Trump’s partner in the project, reported The Washington Post and The New York Times, was Felix Sater, who is even dirtier than Trump. Michael Cohen, Trump's personal lawyer, negotiated the deal for Trump at the same time he was a campaign spokesman.
"Our boy can become president of the USA and we can engineer it," Sater wrote in an email. "I will get all of Putins team to buy in on this, I will manage this process."
As Trump's presidential campaign was gearing up, Sater urged him to come to Moscow to push the proposal and boasted that he could get Putin to say "great things" about him, according to people who have been briefed on Sater's correspondence, which is being turned over to congressional investigators. And, said Sater, they would soon be celebrating two victories — one of the biggest residential projects in Russian real estate history and Trump's election as president.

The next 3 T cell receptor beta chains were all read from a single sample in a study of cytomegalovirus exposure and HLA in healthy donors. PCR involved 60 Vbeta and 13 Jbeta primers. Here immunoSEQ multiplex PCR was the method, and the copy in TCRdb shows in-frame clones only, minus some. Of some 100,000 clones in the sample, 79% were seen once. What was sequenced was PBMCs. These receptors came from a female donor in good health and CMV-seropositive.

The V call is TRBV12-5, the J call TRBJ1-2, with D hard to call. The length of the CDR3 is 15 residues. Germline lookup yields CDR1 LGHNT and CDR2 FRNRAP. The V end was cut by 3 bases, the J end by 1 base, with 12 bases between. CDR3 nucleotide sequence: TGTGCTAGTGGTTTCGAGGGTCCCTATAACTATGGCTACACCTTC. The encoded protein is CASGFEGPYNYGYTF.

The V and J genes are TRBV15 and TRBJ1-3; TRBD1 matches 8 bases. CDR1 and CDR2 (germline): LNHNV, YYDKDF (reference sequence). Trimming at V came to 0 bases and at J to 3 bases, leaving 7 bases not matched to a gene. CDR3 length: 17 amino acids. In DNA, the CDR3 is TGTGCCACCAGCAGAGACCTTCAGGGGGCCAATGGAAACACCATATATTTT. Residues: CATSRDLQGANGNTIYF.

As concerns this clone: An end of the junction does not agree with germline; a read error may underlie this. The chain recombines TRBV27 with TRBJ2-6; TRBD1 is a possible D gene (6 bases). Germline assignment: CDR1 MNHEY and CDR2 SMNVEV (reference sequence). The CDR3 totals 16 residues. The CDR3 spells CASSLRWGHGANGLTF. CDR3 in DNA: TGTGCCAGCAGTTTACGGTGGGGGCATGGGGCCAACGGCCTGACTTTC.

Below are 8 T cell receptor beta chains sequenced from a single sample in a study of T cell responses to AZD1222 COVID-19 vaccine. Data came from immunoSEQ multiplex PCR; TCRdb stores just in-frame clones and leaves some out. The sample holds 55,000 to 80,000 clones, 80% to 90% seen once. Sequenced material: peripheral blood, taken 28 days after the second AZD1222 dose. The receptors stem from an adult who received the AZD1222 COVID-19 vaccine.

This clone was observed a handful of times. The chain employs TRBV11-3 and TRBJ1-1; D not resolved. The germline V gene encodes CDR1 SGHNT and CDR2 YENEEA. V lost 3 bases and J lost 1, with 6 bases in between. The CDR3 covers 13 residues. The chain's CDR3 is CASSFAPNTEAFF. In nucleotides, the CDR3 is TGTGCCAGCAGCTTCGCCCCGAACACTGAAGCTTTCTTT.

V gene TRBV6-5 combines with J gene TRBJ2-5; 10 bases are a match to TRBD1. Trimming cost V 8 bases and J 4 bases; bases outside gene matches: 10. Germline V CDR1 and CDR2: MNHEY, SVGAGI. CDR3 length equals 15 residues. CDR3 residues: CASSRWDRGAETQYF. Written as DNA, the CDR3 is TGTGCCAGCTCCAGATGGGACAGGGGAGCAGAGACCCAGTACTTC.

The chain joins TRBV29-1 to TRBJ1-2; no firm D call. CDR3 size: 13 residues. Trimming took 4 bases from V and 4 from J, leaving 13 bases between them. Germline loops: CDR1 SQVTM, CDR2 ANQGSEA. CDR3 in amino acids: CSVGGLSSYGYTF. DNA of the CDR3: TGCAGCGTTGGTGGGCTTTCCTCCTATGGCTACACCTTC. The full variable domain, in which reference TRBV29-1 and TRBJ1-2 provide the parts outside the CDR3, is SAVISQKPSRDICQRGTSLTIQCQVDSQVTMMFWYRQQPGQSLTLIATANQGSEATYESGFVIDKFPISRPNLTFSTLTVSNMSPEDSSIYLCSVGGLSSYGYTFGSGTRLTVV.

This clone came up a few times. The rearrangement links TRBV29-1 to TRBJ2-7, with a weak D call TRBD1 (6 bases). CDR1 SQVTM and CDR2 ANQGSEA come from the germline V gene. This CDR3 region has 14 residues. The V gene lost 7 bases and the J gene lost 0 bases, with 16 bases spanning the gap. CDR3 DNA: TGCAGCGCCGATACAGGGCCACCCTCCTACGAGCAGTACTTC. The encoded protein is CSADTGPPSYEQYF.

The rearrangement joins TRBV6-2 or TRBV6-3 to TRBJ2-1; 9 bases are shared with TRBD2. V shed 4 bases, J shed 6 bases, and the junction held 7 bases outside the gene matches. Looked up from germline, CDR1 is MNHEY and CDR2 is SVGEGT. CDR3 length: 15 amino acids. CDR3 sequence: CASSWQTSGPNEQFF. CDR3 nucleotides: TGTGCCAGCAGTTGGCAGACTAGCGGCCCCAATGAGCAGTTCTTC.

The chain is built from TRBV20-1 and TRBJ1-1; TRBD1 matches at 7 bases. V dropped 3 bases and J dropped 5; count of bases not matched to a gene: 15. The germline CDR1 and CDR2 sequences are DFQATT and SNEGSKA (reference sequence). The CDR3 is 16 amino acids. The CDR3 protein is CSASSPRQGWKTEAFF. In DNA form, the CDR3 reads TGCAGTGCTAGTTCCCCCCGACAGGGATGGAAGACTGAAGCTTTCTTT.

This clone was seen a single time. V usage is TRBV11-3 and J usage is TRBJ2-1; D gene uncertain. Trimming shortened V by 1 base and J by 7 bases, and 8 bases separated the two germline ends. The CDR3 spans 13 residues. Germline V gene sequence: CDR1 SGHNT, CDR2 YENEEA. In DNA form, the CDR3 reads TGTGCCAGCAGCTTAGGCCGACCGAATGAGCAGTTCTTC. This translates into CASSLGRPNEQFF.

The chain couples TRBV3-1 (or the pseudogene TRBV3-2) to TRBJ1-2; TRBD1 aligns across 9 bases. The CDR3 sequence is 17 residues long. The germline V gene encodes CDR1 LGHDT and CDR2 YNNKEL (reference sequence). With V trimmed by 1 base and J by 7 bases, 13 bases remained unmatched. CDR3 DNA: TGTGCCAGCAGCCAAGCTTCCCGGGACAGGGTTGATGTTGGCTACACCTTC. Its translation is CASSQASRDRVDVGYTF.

When the project began foundering in January 2016, Cohen emailed Dmitry Peskov, Putin's top press aide, for his help. "As this project is too important, I am hereby requesting your assistance. I respectfully request someone, preferably you, contact me so that I might discuss the specifics and well as arranging meetings with the appropriate individuals."
Cohen's email, which he wrote at Sater's request, is the most direct interaction of a Trump aide and senior member of Putin's government yet documented. Negotiations for the project stalled a short time later and before Trump's business ties to Russia had become a campaign issue.
In July 2016, the Republican nominee tweeted, "for the record, I have ZERO investments in Russia" and then insisting at a news conference the following day, "I have nothing to do with Russia."
The sources of the leaks on which the WaPo and Times stories are based would appear to be from within the Trump Organization. That seems counterintuitive until you consider that the sources are attempting to put the best spin on very damaging emails and other documents before congressional investigators dig into them.
Good luck with that.
Click HERE for a comprehensive timeline of the Russia scandal.